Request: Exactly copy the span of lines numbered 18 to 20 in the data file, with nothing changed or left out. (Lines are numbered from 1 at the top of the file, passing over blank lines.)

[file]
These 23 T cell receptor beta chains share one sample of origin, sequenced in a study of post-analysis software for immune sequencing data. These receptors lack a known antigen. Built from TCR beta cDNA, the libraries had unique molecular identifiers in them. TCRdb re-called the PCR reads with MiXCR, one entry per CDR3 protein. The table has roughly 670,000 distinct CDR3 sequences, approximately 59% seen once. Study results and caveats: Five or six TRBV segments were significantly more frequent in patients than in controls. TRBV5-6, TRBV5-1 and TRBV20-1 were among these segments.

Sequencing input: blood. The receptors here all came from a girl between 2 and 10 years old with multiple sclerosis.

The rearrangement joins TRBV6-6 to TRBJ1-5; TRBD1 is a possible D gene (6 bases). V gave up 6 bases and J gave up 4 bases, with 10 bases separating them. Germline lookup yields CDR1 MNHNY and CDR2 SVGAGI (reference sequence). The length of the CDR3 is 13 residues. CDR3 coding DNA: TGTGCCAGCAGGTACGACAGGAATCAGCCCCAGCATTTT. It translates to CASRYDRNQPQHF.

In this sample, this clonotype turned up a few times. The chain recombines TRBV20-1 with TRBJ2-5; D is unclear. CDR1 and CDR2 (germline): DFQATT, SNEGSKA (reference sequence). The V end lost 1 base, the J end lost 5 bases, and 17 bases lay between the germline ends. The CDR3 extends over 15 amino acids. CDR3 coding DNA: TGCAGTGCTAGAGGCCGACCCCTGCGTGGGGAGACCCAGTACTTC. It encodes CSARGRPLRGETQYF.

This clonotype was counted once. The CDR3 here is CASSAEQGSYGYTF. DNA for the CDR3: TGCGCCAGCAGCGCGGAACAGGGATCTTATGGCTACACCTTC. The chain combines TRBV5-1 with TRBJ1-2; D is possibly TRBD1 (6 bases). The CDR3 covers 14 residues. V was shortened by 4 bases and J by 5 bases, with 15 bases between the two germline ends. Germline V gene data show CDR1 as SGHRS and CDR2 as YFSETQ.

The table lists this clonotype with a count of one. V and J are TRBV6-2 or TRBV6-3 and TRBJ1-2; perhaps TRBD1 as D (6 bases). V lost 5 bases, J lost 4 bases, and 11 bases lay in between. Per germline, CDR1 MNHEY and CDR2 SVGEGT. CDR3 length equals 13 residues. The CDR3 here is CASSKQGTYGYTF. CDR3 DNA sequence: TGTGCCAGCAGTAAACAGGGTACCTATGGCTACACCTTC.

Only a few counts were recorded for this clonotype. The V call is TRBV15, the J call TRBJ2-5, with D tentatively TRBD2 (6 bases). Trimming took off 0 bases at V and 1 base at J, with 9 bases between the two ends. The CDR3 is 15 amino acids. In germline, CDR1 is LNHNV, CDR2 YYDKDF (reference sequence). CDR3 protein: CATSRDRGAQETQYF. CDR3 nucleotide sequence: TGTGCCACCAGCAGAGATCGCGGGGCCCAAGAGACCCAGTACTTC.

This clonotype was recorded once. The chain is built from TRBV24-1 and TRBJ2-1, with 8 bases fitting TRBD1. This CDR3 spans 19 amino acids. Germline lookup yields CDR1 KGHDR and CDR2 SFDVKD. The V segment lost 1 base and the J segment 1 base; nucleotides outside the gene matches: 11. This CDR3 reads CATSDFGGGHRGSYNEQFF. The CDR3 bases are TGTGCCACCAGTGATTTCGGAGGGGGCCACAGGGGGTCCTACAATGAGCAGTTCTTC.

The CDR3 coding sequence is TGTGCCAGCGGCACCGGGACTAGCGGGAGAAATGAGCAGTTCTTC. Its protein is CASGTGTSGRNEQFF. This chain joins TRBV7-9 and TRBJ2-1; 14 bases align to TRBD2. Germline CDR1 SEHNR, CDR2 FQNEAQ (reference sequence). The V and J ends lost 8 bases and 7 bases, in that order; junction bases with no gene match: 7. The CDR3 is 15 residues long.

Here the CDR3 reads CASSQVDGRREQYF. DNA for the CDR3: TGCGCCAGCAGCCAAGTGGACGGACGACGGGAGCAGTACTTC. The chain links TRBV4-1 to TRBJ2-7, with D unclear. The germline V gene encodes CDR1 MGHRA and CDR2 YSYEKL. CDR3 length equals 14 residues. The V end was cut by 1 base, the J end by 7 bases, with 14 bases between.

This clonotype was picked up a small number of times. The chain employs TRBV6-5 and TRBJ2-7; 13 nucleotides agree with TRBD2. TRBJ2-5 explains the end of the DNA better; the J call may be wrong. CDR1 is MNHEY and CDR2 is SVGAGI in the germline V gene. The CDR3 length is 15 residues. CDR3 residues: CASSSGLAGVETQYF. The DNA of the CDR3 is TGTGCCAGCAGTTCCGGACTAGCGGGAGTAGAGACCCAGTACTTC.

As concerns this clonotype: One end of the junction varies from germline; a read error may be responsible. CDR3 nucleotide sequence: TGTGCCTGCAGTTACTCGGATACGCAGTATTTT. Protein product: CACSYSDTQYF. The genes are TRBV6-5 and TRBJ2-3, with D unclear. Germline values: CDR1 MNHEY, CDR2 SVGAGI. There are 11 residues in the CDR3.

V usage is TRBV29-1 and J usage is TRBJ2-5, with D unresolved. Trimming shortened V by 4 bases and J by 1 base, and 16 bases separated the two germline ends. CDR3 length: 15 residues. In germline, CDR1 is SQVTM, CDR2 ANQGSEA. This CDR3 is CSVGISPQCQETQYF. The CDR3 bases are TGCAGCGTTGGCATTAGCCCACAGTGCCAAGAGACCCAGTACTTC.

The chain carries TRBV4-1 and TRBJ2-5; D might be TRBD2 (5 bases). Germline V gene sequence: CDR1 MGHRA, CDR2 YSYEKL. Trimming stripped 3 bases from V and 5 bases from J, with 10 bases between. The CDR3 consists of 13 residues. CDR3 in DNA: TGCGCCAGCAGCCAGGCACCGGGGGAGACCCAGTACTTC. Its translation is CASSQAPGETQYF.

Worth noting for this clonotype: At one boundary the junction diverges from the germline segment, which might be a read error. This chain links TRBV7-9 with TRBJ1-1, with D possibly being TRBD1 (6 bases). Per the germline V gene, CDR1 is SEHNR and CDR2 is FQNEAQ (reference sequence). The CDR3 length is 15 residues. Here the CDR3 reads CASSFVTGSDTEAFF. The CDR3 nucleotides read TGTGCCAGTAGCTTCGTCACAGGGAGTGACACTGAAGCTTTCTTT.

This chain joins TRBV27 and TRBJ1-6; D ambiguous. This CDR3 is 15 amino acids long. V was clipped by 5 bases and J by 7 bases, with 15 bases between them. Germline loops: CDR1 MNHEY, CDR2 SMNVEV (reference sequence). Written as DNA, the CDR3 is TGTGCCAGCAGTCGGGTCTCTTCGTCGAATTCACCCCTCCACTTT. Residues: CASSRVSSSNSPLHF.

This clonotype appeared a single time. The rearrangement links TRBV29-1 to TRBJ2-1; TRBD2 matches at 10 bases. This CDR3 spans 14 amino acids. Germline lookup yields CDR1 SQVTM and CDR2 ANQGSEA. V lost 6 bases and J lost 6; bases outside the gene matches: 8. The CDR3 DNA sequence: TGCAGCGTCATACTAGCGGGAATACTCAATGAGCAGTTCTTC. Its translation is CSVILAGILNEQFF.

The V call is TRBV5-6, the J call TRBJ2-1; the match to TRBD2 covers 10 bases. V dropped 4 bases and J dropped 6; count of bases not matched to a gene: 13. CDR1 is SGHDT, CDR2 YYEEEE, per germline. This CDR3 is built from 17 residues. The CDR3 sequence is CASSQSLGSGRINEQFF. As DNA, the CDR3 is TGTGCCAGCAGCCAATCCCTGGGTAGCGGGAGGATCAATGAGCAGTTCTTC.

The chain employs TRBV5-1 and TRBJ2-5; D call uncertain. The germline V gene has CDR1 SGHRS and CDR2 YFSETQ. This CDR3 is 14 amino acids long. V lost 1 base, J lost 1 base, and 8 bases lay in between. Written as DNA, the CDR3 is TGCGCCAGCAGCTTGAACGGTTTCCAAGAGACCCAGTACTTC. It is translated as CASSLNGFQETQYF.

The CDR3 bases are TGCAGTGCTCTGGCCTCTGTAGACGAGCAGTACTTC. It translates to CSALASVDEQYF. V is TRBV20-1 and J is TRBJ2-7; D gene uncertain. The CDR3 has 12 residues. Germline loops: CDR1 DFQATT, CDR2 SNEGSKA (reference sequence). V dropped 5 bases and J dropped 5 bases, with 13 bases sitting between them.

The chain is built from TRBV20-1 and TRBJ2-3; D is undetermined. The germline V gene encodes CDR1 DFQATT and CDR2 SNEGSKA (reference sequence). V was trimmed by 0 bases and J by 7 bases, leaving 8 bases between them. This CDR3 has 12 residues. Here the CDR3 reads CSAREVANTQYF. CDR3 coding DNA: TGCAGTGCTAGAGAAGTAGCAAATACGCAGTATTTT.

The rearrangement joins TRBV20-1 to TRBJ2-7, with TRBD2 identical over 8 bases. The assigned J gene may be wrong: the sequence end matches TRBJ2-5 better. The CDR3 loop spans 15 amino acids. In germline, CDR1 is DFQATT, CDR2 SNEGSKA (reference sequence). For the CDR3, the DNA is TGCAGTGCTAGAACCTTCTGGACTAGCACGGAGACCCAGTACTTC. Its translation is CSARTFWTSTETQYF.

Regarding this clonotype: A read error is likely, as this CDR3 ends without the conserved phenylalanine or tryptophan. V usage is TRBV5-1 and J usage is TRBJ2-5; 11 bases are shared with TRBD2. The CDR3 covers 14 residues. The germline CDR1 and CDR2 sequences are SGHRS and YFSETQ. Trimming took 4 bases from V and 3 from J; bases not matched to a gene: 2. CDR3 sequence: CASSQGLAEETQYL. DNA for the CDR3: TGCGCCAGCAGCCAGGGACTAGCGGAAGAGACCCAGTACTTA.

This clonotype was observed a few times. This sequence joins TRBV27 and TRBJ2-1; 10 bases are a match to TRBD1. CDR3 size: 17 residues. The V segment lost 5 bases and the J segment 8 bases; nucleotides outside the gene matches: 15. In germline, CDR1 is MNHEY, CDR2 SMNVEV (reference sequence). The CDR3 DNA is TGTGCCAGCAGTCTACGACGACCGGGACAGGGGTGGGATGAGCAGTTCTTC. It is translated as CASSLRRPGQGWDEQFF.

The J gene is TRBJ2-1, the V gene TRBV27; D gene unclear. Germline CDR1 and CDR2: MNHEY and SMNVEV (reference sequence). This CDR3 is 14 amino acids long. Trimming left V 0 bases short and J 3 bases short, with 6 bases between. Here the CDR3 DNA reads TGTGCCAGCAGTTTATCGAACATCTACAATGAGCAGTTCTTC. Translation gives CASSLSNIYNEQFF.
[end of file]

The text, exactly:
The V call is TRBV5-6, the J call TRBJ2-1; the match to TRBD2 covers 10 bases. V dropped 4 bases and J dropped 6; count of bases not matched to a gene: 13. CDR1 is SGHDT, CDR2 YYEEEE, per germline. This CDR3 is built from 17 residues. The CDR3 sequence is CASSQSLGSGRINEQFF. As DNA, the CDR3 is TGTGCCAGCAGCCAATCCCTGGGTAGCGGGAGGATCAATGAGCAGTTCTTC.

The chain employs TRBV5-1 and TRBJ2-5; D call uncertain. The germline V gene has CDR1 SGHRS and CDR2 YFSETQ. This CDR3 is 14 amino acids long. V lost 1 base, J lost 1 base, and 8 bases lay in between. Written as DNA, the CDR3 is TGCGCCAGCAGCTTGAACGGTTTCCAAGAGACCCAGTACTTC. It is translated as CASSLNGFQETQYF.

The CDR3 bases are TGCAGTGCTCTGGCCTCTGTAGACGAGCAGTACTTC. It translates to CSALASVDEQYF. V is TRBV20-1 and J is TRBJ2-7; D gene uncertain. The CDR3 has 12 residues. Germline loops: CDR1 DFQATT, CDR2 SNEGSKA (reference sequence). V dropped 5 bases and J dropped 5 bases, with 13 bases sitting between them.